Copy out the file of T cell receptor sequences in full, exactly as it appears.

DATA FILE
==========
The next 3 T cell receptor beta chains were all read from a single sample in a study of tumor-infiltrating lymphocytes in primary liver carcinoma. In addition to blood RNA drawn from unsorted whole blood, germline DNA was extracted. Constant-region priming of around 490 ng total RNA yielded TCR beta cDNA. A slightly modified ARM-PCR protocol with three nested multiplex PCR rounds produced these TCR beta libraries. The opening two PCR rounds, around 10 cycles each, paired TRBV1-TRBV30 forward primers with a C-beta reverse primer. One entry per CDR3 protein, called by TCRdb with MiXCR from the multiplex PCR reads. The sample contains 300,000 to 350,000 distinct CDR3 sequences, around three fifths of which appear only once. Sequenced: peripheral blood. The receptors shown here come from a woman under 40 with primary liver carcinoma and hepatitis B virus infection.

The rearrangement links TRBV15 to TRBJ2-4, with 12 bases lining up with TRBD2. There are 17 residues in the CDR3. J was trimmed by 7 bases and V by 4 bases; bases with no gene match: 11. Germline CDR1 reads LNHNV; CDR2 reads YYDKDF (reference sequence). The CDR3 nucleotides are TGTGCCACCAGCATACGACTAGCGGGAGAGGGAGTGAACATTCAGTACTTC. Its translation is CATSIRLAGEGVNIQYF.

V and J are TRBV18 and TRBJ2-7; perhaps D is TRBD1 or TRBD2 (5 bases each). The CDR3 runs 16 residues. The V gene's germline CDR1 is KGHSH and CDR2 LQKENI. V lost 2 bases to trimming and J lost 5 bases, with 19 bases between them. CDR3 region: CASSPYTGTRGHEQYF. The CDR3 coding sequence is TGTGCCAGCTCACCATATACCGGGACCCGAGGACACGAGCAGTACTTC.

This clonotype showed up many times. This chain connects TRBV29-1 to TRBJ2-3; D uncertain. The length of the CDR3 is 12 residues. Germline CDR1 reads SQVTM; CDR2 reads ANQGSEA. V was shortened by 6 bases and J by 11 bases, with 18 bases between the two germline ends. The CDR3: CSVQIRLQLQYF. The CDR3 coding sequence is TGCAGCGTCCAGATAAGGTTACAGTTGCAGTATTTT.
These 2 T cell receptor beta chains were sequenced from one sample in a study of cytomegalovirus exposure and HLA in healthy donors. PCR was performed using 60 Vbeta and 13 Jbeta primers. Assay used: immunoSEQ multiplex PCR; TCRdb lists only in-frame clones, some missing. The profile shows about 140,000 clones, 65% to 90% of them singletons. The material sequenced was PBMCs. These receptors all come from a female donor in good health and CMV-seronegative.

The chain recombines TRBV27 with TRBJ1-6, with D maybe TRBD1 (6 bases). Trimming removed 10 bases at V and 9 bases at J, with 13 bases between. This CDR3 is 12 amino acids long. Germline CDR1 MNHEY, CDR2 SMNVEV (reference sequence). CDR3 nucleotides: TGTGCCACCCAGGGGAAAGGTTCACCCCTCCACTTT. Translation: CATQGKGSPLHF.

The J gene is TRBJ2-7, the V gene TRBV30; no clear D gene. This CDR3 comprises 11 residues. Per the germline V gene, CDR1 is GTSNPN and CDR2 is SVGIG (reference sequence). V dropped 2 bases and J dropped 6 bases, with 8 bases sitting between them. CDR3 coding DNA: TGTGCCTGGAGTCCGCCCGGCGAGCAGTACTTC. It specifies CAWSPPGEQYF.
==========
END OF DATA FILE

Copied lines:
The next 3 T cell receptor beta chains were all read from a single sample in a study of tumor-infiltrating lymphocytes in primary liver carcinoma. In addition to blood RNA drawn from unsorted whole blood, germline DNA was extracted. Constant-region priming of around 490 ng total RNA yielded TCR beta cDNA. A slightly modified ARM-PCR protocol with three nested multiplex PCR rounds produced these TCR beta libraries. The opening two PCR rounds, around 10 cycles each, paired TRBV1-TRBV30 forward primers with a C-beta reverse primer. One entry per CDR3 protein, called by TCRdb with MiXCR from the multiplex PCR reads. The sample contains 300,000 to 350,000 distinct CDR3 sequences, around three fifths of which appear only once. Sequenced: peripheral blood. The receptors shown here come from a woman under 40 with primary liver carcinoma and hepatitis B virus infection.

The rearrangement links TRBV15 to TRBJ2-4, with 12 bases lining up with TRBD2. There are 17 residues in the CDR3. J was trimmed by 7 bases and V by 4 bases; bases with no gene match: 11. Germline CDR1 reads LNHNV; CDR2 reads YYDKDF (reference sequence). The CDR3 nucleotides are TGTGCCACCAGCATACGACTAGCGGGAGAGGGAGTGAACATTCAGTACTTC. Its translation is CATSIRLAGEGVNIQYF.

V and J are TRBV18 and TRBJ2-7; perhaps D is TRBD1 or TRBD2 (5 bases each). The CDR3 runs 16 residues. The V gene's germline CDR1 is KGHSH and CDR2 LQKENI. V lost 2 bases to trimming and J lost 5 bases, with 19 bases between them. CDR3 region: CASSPYTGTRGHEQYF. The CDR3 coding sequence is TGTGCCAGCTCACCATATACCGGGACCCGAGGACACGAGCAGTACTTC.

This clonotype showed up many times. This chain connects TRBV29-1 to TRBJ2-3; D uncertain. The length of the CDR3 is 12 residues. Germline CDR1 reads SQVTM; CDR2 reads ANQGSEA. V was shortened by 6 bases and J by 11 bases, with 18 bases between the two germline ends. The CDR3: CSVQIRLQLQYF. The CDR3 coding sequence is TGCAGCGTCCAGATAAGGTTACAGTTGCAGTATTTT.
These 2 T cell receptor beta chains were sequenced from one sample in a study of cytomegalovirus exposure and HLA in healthy donors. PCR was performed using 60 Vbeta and 13 Jbeta primers. Assay used: immunoSEQ multiplex PCR; TCRdb lists only in-frame clones, some missing. The profile shows about 140,000 clones, 65% to 90% of them singletons. The material sequenced was PBMCs. These receptors all come from a female donor in good health and CMV-seronegative.

The chain recombines TRBV27 with TRBJ1-6, with D maybe TRBD1 (6 bases). Trimming removed 10 bases at V and 9 bases at J, with 13 bases between. This CDR3 is 12 amino acids long. Germline CDR1 MNHEY, CDR2 SMNVEV (reference sequence). CDR3 nucleotides: TGTGCCACCCAGGGGAAAGGTTCACCCCTCCACTTT. Translation: CATQGKGSPLHF.

The J gene is TRBJ2-7, the V gene TRBV30; no clear D gene. This CDR3 comprises 11 residues. Per the germline V gene, CDR1 is GTSNPN and CDR2 is SVGIG (reference sequence). V dropped 2 bases and J dropped 6 bases, with 8 bases sitting between them. CDR3 coding DNA: TGTGCCTGGAGTCCGCCCGGCGAGCAGTACTTC. It specifies CAWSPPGEQYF.